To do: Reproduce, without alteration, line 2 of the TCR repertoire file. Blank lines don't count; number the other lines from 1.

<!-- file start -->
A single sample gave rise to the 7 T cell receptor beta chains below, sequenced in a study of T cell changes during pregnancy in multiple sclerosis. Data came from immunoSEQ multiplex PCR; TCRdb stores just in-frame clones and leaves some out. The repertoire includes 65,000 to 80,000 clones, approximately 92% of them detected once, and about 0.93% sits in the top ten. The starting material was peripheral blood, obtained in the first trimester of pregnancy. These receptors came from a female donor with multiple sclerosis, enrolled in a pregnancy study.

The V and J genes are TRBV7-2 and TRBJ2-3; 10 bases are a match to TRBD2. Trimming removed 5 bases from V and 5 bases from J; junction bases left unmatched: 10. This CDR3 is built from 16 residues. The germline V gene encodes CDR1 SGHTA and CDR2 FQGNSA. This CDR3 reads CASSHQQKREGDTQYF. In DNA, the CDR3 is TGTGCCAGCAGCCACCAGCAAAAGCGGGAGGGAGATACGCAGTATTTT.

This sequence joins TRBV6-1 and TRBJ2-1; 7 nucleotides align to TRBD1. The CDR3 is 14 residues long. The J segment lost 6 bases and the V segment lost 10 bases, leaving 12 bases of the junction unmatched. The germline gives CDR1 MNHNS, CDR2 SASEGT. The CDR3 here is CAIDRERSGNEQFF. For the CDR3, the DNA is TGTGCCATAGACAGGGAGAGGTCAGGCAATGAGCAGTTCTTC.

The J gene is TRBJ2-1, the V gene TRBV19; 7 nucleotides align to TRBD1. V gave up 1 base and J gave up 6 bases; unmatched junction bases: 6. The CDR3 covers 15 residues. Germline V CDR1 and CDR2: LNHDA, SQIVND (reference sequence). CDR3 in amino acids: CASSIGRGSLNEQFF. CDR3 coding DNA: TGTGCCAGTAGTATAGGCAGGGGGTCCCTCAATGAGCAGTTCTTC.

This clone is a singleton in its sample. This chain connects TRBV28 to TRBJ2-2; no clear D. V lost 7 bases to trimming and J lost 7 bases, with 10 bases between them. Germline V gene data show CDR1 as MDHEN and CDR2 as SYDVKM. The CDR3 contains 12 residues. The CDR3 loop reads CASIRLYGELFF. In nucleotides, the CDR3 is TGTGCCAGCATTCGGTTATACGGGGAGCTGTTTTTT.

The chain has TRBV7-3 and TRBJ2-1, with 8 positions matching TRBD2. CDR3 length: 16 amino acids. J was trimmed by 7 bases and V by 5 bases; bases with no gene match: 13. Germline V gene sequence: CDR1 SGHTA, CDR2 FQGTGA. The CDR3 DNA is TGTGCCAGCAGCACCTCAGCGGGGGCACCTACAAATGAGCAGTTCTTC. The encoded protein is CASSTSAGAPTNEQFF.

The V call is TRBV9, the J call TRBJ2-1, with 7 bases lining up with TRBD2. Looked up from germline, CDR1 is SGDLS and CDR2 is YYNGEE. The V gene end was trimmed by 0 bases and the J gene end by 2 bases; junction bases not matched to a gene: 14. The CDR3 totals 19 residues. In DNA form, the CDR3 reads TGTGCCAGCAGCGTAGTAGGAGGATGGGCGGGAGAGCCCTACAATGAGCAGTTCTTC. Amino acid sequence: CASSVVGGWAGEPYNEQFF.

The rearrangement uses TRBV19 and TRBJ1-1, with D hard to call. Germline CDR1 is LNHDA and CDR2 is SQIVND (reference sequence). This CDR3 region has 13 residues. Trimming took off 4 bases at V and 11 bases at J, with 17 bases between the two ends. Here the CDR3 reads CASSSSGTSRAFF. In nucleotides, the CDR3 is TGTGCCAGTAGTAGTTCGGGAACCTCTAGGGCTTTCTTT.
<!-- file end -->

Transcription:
The V and J genes are TRBV7-2 and TRBJ2-3; 10 bases are a match to TRBD2. Trimming removed 5 bases from V and 5 bases from J; junction bases left unmatched: 10. This CDR3 is built from 16 residues. The germline V gene encodes CDR1 SGHTA and CDR2 FQGNSA. This CDR3 reads CASSHQQKREGDTQYF. In DNA, the CDR3 is TGTGCCAGCAGCCACCAGCAAAAGCGGGAGGGAGATACGCAGTATTTT.